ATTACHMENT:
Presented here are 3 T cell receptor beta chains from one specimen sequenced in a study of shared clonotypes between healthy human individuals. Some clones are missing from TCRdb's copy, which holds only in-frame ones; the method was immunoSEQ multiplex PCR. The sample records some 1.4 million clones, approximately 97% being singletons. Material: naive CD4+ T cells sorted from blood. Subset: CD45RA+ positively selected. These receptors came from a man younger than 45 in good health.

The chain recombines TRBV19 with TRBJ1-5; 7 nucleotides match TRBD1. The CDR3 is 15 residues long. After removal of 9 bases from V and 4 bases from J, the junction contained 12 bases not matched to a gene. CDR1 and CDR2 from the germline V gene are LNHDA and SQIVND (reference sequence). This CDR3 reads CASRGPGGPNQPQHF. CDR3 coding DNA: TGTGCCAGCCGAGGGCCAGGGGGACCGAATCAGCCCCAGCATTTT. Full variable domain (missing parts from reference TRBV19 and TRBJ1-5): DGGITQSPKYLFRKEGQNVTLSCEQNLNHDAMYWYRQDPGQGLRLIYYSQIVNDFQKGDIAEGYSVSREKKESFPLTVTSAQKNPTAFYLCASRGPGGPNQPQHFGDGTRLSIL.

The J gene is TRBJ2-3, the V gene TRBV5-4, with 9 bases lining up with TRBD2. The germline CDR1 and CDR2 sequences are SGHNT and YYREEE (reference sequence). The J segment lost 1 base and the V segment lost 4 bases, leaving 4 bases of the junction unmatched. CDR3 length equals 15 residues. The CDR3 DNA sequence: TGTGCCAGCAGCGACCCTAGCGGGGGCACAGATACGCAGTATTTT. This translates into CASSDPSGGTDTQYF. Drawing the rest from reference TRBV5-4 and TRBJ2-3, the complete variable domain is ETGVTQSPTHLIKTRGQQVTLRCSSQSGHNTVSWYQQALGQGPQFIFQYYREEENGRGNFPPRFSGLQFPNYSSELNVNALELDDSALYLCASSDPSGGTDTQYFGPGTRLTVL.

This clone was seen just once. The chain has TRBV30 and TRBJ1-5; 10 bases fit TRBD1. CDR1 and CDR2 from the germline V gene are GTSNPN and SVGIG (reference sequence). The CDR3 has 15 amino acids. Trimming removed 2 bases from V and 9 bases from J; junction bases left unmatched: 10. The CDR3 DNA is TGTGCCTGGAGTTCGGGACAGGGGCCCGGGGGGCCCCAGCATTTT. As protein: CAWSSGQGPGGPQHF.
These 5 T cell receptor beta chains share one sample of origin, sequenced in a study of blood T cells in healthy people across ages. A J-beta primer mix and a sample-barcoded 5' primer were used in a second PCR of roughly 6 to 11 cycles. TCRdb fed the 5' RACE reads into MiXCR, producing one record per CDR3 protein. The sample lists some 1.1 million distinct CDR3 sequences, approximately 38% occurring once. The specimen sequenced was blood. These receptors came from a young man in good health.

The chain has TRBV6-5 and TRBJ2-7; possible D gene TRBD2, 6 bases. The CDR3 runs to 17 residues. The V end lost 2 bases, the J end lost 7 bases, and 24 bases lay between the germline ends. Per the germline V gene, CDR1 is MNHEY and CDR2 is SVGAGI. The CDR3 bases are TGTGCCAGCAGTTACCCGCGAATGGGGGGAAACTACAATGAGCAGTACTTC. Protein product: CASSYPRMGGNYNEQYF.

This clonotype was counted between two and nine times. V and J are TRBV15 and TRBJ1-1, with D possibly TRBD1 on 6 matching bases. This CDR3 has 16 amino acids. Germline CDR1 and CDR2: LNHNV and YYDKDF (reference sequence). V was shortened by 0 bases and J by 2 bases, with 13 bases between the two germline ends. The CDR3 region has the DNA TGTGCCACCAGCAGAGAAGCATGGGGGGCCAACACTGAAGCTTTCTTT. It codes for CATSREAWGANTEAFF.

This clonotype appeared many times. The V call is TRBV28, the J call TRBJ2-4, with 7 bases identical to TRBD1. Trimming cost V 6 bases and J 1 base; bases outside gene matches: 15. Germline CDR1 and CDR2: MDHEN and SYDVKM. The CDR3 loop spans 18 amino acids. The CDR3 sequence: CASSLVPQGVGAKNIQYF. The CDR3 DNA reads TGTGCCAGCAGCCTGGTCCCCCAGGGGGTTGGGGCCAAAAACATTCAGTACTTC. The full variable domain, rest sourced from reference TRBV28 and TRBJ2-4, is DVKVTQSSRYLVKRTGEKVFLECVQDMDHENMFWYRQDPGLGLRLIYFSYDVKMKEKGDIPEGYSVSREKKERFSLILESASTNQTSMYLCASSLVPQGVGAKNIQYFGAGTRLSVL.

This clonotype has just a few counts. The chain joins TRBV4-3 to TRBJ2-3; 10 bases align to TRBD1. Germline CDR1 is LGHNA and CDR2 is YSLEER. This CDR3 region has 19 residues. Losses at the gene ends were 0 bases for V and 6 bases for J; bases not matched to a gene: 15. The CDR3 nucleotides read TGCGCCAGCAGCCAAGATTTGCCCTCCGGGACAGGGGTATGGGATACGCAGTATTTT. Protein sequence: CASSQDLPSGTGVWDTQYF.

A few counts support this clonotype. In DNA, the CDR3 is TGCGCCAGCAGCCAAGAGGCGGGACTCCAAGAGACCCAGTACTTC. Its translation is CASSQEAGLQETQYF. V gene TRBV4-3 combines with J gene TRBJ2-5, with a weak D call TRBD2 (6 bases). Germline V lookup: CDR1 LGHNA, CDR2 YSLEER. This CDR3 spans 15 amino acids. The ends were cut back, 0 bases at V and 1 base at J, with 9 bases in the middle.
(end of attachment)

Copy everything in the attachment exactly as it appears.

Presented here are 3 T cell receptor beta chains from one specimen sequenced in a study of shared clonotypes between healthy human individuals. Some clones are missing from TCRdb's copy, which holds only in-frame ones; the method was immunoSEQ multiplex PCR. The sample records some 1.4 million clones, approximately 97% being singletons. Material: naive CD4+ T cells sorted from blood. Subset: CD45RA+ positively selected. These receptors came from a man younger than 45 in good health.

The chain recombines TRBV19 with TRBJ1-5; 7 nucleotides match TRBD1. The CDR3 is 15 residues long. After removal of 9 bases from V and 4 bases from J, the junction contained 12 bases not matched to a gene. CDR1 and CDR2 from the germline V gene are LNHDA and SQIVND (reference sequence). This CDR3 reads CASRGPGGPNQPQHF. CDR3 coding DNA: TGTGCCAGCCGAGGGCCAGGGGGACCGAATCAGCCCCAGCATTTT. Full variable domain (missing parts from reference TRBV19 and TRBJ1-5): DGGITQSPKYLFRKEGQNVTLSCEQNLNHDAMYWYRQDPGQGLRLIYYSQIVNDFQKGDIAEGYSVSREKKESFPLTVTSAQKNPTAFYLCASRGPGGPNQPQHFGDGTRLSIL.

The J gene is TRBJ2-3, the V gene TRBV5-4, with 9 bases lining up with TRBD2. The germline CDR1 and CDR2 sequences are SGHNT and YYREEE (reference sequence). The J segment lost 1 base and the V segment lost 4 bases, leaving 4 bases of the junction unmatched. CDR3 length equals 15 residues. The CDR3 DNA sequence: TGTGCCAGCAGCGACCCTAGCGGGGGCACAGATACGCAGTATTTT. This translates into CASSDPSGGTDTQYF. Drawing the rest from reference TRBV5-4 and TRBJ2-3, the complete variable domain is ETGVTQSPTHLIKTRGQQVTLRCSSQSGHNTVSWYQQALGQGPQFIFQYYREEENGRGNFPPRFSGLQFPNYSSELNVNALELDDSALYLCASSDPSGGTDTQYFGPGTRLTVL.

This clone was seen just once. The chain has TRBV30 and TRBJ1-5; 10 bases fit TRBD1. CDR1 and CDR2 from the germline V gene are GTSNPN and SVGIG (reference sequence). The CDR3 has 15 amino acids. Trimming removed 2 bases from V and 9 bases from J; junction bases left unmatched: 10. The CDR3 DNA is TGTGCCTGGAGTTCGGGACAGGGGCCCGGGGGGCCCCAGCATTTT. As protein: CAWSSGQGPGGPQHF.
These 5 T cell receptor beta chains share one sample of origin, sequenced in a study of blood T cells in healthy people across ages. A J-beta primer mix and a sample-barcoded 5' primer were used in a second PCR of roughly 6 to 11 cycles. TCRdb fed the 5' RACE reads into MiXCR, producing one record per CDR3 protein. The sample lists some 1.1 million distinct CDR3 sequences, approximately 38% occurring once. The specimen sequenced was blood. These receptors came from a young man in good health.

The chain has TRBV6-5 and TRBJ2-7; possible D gene TRBD2, 6 bases. The CDR3 runs to 17 residues. The V end lost 2 bases, the J end lost 7 bases, and 24 bases lay between the germline ends. Per the germline V gene, CDR1 is MNHEY and CDR2 is SVGAGI. The CDR3 bases are TGTGCCAGCAGTTACCCGCGAATGGGGGGAAACTACAATGAGCAGTACTTC. Protein product: CASSYPRMGGNYNEQYF.

This clonotype was counted between two and nine times. V and J are TRBV15 and TRBJ1-1, with D possibly TRBD1 on 6 matching bases. This CDR3 has 16 amino acids. Germline CDR1 and CDR2: LNHNV and YYDKDF (reference sequence). V was shortened by 0 bases and J by 2 bases, with 13 bases between the two germline ends. The CDR3 region has the DNA TGTGCCACCAGCAGAGAAGCATGGGGGGCCAACACTGAAGCTTTCTTT. It codes for CATSREAWGANTEAFF.

This clonotype appeared many times. The V call is TRBV28, the J call TRBJ2-4, with 7 bases identical to TRBD1. Trimming cost V 6 bases and J 1 base; bases outside gene matches: 15. Germline CDR1 and CDR2: MDHEN and SYDVKM. The CDR3 loop spans 18 amino acids. The CDR3 sequence: CASSLVPQGVGAKNIQYF. The CDR3 DNA reads TGTGCCAGCAGCCTGGTCCCCCAGGGGGTTGGGGCCAAAAACATTCAGTACTTC. The full variable domain, rest sourced from reference TRBV28 and TRBJ2-4, is DVKVTQSSRYLVKRTGEKVFLECVQDMDHENMFWYRQDPGLGLRLIYFSYDVKMKEKGDIPEGYSVSREKKERFSLILESASTNQTSMYLCASSLVPQGVGAKNIQYFGAGTRLSVL.

This clonotype has just a few counts. The chain joins TRBV4-3 to TRBJ2-3; 10 bases align to TRBD1. Germline CDR1 is LGHNA and CDR2 is YSLEER. This CDR3 region has 19 residues. Losses at the gene ends were 0 bases for V and 6 bases for J; bases not matched to a gene: 15. The CDR3 nucleotides read TGCGCCAGCAGCCAAGATTTGCCCTCCGGGACAGGGGTATGGGATACGCAGTATTTT. Protein sequence: CASSQDLPSGTGVWDTQYF.

A few counts support this clonotype. In DNA, the CDR3 is TGCGCCAGCAGCCAAGAGGCGGGACTCCAAGAGACCCAGTACTTC. Its translation is CASSQEAGLQETQYF. V gene TRBV4-3 combines with J gene TRBJ2-5, with a weak D call TRBD2 (6 bases). Germline V lookup: CDR1 LGHNA, CDR2 YSLEER. This CDR3 spans 15 amino acids. The ends were cut back, 0 bases at V and 1 base at J, with 9 bases in the middle.